In early March, Silicon Valley Bank imploded in spectacular fashion. Rising interest rates pushed the depositors—many uninsured, some in need of funding—at SVB to pull their cash, leading to a bank run. Several other banks, including Signature and First Republic, followed SVB to the auction block. Our writers asked how SVB and the Fed failed to see this coming, gauged the risk of industry contagion, explored how social media may have contributed to the run, and advised how the banking industry could avoid similar crises in the future.

The banking industry wasn’t the only economic institution that came under duress this year. In 2022, the Stigler Center, home to ProMarket, hosted its annual antitrust conference asking if the consumer welfare standard, which has underpinned merger review with its focus on the effects of business conduct on consumer prices, output, innovation, and quality, was dead. At our 2023 conference last April, the Stigler Center asked participants to suggest what alternative standards could replace the consumer welfare standard (which many antitrust scholars and practitioners think is neither dead nor should be killed off). ProMarket published the papers submitted to the conference as well as the opinions of other conference participants and ProMarket readers.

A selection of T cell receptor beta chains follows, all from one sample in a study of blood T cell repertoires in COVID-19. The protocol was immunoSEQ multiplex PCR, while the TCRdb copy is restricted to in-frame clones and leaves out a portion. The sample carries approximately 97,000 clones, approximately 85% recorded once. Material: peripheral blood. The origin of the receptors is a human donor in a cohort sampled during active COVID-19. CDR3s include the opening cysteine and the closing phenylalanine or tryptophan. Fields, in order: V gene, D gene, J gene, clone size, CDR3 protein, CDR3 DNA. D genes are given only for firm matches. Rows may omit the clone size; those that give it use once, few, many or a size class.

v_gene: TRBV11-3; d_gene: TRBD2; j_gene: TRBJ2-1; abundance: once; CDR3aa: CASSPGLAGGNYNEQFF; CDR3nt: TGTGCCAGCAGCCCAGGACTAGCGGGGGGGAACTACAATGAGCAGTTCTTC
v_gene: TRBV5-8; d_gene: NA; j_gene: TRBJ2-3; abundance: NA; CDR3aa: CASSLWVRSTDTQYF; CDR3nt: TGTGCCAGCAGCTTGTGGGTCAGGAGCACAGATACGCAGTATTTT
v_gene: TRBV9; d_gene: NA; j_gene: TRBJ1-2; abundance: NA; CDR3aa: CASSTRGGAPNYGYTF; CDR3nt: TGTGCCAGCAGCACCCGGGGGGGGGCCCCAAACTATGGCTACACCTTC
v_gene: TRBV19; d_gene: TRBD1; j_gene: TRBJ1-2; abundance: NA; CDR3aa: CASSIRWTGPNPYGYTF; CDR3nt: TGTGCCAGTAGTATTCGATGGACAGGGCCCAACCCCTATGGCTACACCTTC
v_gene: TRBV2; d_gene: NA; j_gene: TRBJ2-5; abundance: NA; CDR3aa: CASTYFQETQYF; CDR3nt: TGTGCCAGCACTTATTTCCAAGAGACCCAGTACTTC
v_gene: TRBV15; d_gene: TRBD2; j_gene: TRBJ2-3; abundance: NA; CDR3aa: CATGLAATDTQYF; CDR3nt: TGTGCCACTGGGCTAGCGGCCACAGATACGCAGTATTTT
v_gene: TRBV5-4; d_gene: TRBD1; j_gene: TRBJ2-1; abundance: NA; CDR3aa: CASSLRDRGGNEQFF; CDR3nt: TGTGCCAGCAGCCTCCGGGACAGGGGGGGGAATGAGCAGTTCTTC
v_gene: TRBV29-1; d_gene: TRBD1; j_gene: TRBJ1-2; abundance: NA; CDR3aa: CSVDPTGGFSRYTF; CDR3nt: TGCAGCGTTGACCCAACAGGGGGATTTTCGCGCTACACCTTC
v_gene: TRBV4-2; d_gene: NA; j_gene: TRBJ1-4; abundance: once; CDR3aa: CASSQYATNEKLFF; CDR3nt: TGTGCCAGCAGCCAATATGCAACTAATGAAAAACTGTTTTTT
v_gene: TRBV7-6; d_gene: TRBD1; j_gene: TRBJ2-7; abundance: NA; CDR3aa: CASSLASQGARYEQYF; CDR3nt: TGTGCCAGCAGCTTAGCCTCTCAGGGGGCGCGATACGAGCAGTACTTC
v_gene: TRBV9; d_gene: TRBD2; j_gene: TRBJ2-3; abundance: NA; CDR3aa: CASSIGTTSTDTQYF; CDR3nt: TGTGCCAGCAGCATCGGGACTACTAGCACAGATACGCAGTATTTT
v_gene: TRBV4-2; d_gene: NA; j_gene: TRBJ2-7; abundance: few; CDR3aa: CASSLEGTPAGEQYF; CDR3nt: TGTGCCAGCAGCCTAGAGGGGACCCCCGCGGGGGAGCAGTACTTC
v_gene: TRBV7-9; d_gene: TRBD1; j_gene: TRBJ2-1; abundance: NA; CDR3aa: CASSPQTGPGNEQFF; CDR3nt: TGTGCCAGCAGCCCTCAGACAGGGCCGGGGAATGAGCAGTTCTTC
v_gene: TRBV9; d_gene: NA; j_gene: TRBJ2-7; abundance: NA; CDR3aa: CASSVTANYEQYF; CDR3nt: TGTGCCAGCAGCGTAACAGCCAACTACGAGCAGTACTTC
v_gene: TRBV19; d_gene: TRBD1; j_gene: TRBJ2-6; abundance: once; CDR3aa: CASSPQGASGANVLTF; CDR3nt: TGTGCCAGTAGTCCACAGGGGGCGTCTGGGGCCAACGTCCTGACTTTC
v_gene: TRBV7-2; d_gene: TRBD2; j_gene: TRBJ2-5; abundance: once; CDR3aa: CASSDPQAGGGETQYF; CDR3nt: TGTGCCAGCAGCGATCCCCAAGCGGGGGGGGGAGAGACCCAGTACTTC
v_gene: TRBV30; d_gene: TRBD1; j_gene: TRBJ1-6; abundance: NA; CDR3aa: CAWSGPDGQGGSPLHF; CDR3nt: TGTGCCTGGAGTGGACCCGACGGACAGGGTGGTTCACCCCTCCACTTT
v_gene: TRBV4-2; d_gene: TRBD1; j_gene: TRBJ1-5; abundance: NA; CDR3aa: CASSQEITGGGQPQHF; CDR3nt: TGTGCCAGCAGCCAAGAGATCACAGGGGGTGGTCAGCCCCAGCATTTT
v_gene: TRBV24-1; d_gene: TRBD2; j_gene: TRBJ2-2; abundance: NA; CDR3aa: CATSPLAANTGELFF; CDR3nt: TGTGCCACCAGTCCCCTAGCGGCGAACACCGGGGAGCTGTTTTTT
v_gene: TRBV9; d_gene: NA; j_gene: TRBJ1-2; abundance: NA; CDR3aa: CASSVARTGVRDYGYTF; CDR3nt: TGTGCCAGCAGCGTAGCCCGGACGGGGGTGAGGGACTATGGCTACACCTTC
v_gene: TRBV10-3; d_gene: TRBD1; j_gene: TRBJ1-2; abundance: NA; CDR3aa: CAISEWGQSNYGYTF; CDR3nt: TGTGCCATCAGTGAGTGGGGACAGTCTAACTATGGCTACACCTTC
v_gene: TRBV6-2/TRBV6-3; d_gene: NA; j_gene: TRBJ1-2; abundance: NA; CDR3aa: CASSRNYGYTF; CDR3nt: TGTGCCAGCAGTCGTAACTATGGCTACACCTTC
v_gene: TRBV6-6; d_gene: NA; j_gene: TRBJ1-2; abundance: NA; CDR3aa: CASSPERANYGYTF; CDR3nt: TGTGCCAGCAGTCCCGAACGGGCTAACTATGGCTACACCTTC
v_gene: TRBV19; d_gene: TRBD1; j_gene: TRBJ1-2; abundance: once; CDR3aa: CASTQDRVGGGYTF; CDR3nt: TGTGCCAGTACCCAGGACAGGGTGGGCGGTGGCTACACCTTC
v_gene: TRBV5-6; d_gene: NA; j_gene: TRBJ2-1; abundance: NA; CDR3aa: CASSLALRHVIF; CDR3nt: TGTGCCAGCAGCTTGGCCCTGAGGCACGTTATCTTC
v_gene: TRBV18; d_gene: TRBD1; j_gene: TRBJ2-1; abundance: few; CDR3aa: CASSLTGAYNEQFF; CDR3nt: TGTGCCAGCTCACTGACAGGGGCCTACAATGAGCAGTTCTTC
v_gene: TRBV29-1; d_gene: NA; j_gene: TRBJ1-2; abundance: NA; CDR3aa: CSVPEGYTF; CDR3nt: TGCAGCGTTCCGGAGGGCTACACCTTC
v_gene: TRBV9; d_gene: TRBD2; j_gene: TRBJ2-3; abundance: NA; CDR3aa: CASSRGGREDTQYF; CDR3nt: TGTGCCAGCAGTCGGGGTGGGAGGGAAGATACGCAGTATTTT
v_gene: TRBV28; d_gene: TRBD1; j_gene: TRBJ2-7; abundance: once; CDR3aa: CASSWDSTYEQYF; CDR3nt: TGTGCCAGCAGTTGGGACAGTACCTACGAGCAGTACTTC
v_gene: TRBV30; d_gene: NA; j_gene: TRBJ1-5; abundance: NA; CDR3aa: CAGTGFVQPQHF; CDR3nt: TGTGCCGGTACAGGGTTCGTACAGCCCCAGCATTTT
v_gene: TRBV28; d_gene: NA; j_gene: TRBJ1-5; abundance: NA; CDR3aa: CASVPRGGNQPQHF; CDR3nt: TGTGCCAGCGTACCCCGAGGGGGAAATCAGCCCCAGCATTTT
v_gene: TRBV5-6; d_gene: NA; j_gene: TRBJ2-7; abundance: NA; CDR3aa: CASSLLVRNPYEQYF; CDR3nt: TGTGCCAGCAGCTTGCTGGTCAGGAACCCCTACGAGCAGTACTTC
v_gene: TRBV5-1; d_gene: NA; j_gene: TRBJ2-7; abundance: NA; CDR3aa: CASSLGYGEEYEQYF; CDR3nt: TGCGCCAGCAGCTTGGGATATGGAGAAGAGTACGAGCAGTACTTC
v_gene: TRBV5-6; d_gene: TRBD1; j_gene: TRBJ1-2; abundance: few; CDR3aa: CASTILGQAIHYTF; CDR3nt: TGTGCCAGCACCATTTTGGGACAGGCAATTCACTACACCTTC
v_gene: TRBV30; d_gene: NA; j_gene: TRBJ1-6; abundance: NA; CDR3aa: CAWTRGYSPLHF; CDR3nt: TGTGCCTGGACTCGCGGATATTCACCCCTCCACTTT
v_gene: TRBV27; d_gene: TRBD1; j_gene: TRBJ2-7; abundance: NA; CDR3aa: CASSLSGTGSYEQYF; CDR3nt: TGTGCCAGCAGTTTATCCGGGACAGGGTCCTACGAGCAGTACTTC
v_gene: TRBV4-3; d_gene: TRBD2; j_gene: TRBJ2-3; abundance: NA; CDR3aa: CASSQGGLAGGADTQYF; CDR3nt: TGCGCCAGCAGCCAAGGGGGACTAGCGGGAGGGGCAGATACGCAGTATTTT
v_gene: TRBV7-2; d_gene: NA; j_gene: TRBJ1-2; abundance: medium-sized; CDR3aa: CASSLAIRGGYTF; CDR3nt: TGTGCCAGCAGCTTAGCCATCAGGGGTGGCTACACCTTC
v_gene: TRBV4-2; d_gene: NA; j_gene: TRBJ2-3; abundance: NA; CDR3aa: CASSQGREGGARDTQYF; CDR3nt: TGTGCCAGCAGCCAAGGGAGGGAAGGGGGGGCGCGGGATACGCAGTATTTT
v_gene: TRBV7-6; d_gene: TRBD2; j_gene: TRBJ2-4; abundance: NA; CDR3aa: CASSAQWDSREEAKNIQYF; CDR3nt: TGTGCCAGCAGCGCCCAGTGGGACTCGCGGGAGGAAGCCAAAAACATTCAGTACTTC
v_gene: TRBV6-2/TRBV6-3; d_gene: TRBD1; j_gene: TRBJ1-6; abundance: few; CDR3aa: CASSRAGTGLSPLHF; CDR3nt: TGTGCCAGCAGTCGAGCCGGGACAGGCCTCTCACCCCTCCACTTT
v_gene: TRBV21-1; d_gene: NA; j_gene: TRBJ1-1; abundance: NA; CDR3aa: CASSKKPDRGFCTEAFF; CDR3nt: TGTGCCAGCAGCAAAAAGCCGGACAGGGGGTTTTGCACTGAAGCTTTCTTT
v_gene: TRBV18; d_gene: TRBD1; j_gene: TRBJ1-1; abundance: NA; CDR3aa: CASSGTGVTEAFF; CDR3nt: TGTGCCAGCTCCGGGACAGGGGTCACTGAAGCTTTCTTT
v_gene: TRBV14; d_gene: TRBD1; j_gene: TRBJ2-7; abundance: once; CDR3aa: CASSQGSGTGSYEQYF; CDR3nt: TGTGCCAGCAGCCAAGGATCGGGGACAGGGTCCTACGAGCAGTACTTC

School may have been out for summer, but that did not slow us down. This year, industry and the public grappled with the ascent and application of artificial intelligence software, such as ChatGPT. Professors fretted that students may relegate their essays to AI. Other writers and editors worried that a computer could at last write better copy. Here at ProMarket, where the editors are indispensable, we were concerned about how AI would alter competition and facilitate collusion. In our Computational Antitrust Series, our contributors contended with AI’s potential to facilitate anticompetitive behaviors and how regulators could not only prevent such market harms but harness AI to do so.